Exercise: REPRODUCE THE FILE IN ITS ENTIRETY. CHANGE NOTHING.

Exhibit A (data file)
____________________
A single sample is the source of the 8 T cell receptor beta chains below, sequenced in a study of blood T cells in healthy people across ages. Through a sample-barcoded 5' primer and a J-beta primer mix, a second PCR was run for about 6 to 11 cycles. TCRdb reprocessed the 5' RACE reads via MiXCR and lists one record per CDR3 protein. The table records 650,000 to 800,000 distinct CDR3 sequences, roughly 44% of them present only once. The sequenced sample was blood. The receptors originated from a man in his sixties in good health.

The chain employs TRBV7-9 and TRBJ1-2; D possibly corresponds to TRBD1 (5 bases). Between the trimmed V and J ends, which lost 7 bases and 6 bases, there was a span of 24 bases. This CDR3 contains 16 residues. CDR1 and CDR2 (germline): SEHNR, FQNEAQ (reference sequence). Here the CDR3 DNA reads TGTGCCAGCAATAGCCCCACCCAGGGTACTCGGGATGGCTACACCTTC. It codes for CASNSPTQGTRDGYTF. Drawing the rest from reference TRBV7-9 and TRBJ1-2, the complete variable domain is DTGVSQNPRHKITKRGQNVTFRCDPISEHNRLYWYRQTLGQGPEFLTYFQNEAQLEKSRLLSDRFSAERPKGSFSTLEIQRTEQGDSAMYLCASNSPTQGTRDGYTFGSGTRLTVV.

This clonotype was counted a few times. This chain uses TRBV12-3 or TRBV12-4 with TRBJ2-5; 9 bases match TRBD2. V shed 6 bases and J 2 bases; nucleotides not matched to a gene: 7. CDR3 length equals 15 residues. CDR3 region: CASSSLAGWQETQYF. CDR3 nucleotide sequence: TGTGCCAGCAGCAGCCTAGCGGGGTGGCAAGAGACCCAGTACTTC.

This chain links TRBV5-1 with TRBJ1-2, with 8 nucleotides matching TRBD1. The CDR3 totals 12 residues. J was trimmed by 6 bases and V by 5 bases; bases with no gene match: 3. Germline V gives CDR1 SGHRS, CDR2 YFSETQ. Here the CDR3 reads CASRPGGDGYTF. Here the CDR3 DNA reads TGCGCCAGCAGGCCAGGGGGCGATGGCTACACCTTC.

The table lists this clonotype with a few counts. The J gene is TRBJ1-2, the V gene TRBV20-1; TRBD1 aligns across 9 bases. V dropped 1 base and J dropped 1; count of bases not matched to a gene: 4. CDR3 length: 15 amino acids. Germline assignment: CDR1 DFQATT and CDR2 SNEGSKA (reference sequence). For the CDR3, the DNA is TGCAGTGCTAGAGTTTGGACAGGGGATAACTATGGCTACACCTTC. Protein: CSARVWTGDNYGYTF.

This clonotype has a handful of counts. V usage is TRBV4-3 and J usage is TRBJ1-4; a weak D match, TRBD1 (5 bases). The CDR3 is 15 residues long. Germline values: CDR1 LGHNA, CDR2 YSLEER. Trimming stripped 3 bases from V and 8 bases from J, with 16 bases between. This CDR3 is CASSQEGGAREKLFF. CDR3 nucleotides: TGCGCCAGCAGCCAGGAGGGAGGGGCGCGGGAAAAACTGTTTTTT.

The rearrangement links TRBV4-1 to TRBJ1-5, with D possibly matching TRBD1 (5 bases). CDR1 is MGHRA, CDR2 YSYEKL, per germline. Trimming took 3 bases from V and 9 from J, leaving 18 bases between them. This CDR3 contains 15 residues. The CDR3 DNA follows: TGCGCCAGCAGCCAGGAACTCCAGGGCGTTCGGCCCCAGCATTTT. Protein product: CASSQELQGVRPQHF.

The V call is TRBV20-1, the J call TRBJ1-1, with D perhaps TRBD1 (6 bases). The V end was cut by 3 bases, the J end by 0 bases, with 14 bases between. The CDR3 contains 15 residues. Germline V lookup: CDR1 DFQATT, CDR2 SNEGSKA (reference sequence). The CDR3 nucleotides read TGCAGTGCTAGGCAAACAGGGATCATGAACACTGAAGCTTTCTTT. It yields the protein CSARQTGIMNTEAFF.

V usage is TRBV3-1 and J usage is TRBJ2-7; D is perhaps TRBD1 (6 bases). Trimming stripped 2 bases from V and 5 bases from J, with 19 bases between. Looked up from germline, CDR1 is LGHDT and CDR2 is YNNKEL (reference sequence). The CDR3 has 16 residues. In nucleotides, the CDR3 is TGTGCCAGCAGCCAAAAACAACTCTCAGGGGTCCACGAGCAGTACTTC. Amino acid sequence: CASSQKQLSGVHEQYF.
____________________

A single sample is the source of the 8 T cell receptor beta chains below, sequenced in a study of blood T cells in healthy people across ages. Through a sample-barcoded 5' primer and a J-beta primer mix, a second PCR was run for about 6 to 11 cycles. TCRdb reprocessed the 5' RACE reads via MiXCR and lists one record per CDR3 protein. The table records 650,000 to 800,000 distinct CDR3 sequences, roughly 44% of them present only once. The sequenced sample was blood. The receptors originated from a man in his sixties in good health.

The chain employs TRBV7-9 and TRBJ1-2; D possibly corresponds to TRBD1 (5 bases). Between the trimmed V and J ends, which lost 7 bases and 6 bases, there was a span of 24 bases. This CDR3 contains 16 residues. CDR1 and CDR2 (germline): SEHNR, FQNEAQ (reference sequence). Here the CDR3 DNA reads TGTGCCAGCAATAGCCCCACCCAGGGTACTCGGGATGGCTACACCTTC. It codes for CASNSPTQGTRDGYTF. Drawing the rest from reference TRBV7-9 and TRBJ1-2, the complete variable domain is DTGVSQNPRHKITKRGQNVTFRCDPISEHNRLYWYRQTLGQGPEFLTYFQNEAQLEKSRLLSDRFSAERPKGSFSTLEIQRTEQGDSAMYLCASNSPTQGTRDGYTFGSGTRLTVV.

This clonotype was counted a few times. This chain uses TRBV12-3 or TRBV12-4 with TRBJ2-5; 9 bases match TRBD2. V shed 6 bases and J 2 bases; nucleotides not matched to a gene: 7. CDR3 length equals 15 residues. CDR3 region: CASSSLAGWQETQYF. CDR3 nucleotide sequence: TGTGCCAGCAGCAGCCTAGCGGGGTGGCAAGAGACCCAGTACTTC.

This chain links TRBV5-1 with TRBJ1-2, with 8 nucleotides matching TRBD1. The CDR3 totals 12 residues. J was trimmed by 6 bases and V by 5 bases; bases with no gene match: 3. Germline V gives CDR1 SGHRS, CDR2 YFSETQ. Here the CDR3 reads CASRPGGDGYTF. Here the CDR3 DNA reads TGCGCCAGCAGGCCAGGGGGCGATGGCTACACCTTC.

The table lists this clonotype with a few counts. The J gene is TRBJ1-2, the V gene TRBV20-1; TRBD1 aligns across 9 bases. V dropped 1 base and J dropped 1; count of bases not matched to a gene: 4. CDR3 length: 15 amino acids. Germline assignment: CDR1 DFQATT and CDR2 SNEGSKA (reference sequence). For the CDR3, the DNA is TGCAGTGCTAGAGTTTGGACAGGGGATAACTATGGCTACACCTTC. Protein: CSARVWTGDNYGYTF.

This clonotype has a handful of counts. V usage is TRBV4-3 and J usage is TRBJ1-4; a weak D match, TRBD1 (5 bases). The CDR3 is 15 residues long. Germline values: CDR1 LGHNA, CDR2 YSLEER. Trimming stripped 3 bases from V and 8 bases from J, with 16 bases between. This CDR3 is CASSQEGGAREKLFF. CDR3 nucleotides: TGCGCCAGCAGCCAGGAGGGAGGGGCGCGGGAAAAACTGTTTTTT.

The rearrangement links TRBV4-1 to TRBJ1-5, with D possibly matching TRBD1 (5 bases). CDR1 is MGHRA, CDR2 YSYEKL, per germline. Trimming took 3 bases from V and 9 from J, leaving 18 bases between them. This CDR3 contains 15 residues. The CDR3 DNA follows: TGCGCCAGCAGCCAGGAACTCCAGGGCGTTCGGCCCCAGCATTTT. Protein product: CASSQELQGVRPQHF.

The V call is TRBV20-1, the J call TRBJ1-1, with D perhaps TRBD1 (6 bases). The V end was cut by 3 bases, the J end by 0 bases, with 14 bases between. The CDR3 contains 15 residues. Germline V lookup: CDR1 DFQATT, CDR2 SNEGSKA (reference sequence). The CDR3 nucleotides read TGCAGTGCTAGGCAAACAGGGATCATGAACACTGAAGCTTTCTTT. It yields the protein CSARQTGIMNTEAFF.

V usage is TRBV3-1 and J usage is TRBJ2-7; D is perhaps TRBD1 (6 bases). Trimming stripped 2 bases from V and 5 bases from J, with 19 bases between. Looked up from germline, CDR1 is LGHDT and CDR2 is YNNKEL (reference sequence). The CDR3 has 16 residues. In nucleotides, the CDR3 is TGTGCCAGCAGCCAAAAACAACTCTCAGGGGTCCACGAGCAGTACTTC. Amino acid sequence: CASSQKQLSGVHEQYF.